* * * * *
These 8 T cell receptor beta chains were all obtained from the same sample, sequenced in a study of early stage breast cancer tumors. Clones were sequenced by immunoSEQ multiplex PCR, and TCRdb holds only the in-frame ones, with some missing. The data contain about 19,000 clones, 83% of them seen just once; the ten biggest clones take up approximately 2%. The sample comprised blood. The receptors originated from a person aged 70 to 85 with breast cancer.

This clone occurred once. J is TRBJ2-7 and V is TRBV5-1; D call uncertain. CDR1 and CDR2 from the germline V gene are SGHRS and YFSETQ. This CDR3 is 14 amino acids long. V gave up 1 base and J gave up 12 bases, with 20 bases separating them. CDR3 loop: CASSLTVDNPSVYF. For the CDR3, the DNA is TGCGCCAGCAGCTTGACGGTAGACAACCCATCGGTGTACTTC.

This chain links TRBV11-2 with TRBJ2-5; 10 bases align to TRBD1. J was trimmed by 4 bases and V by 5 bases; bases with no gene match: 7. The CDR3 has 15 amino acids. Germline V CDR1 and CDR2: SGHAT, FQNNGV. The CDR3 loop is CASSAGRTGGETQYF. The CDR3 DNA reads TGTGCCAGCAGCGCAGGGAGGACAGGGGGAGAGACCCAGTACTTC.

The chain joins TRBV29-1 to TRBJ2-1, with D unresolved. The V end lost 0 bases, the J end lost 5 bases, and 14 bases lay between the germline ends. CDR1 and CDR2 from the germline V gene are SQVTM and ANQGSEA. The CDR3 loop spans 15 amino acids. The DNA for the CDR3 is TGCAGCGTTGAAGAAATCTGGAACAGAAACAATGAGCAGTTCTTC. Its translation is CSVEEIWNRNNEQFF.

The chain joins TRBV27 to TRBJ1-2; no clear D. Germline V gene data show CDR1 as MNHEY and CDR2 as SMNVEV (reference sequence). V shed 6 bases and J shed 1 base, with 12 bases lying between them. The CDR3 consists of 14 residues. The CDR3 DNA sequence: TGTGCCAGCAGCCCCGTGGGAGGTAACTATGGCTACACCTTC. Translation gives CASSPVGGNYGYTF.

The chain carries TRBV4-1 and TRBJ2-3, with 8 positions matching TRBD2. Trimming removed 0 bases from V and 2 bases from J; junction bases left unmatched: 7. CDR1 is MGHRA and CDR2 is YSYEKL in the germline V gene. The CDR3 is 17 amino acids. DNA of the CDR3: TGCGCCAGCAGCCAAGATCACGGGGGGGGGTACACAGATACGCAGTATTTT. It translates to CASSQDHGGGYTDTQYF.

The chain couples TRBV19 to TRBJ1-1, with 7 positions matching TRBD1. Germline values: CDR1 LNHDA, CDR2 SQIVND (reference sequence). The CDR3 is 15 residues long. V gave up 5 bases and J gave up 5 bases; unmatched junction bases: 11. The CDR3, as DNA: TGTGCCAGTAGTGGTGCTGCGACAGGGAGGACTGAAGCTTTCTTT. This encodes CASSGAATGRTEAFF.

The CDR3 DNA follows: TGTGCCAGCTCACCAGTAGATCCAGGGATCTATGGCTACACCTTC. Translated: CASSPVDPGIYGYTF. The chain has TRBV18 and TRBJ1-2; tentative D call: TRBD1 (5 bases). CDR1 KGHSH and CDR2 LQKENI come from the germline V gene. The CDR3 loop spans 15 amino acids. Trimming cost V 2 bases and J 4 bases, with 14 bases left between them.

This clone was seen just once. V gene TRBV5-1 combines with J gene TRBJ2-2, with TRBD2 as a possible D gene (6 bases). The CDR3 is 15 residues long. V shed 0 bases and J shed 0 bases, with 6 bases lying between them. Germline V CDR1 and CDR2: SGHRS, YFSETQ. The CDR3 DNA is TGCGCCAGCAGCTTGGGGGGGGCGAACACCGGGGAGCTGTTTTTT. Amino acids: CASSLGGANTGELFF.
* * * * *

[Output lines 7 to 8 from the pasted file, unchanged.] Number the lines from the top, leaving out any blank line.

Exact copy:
The chain couples TRBV19 to TRBJ1-1, with 7 positions matching TRBD1. Germline values: CDR1 LNHDA, CDR2 SQIVND (reference sequence). The CDR3 is 15 residues long. V gave up 5 bases and J gave up 5 bases; unmatched junction bases: 11. The CDR3, as DNA: TGTGCCAGTAGTGGTGCTGCGACAGGGAGGACTGAAGCTTTCTTT. This encodes CASSGAATGRTEAFF.

The CDR3 DNA follows: TGTGCCAGCTCACCAGTAGATCCAGGGATCTATGGCTACACCTTC. Translated: CASSPVDPGIYGYTF. The chain has TRBV18 and TRBJ1-2; tentative D call: TRBD1 (5 bases). CDR1 KGHSH and CDR2 LQKENI come from the germline V gene. The CDR3 loop spans 15 amino acids. Trimming cost V 2 bases and J 4 bases, with 14 bases left between them.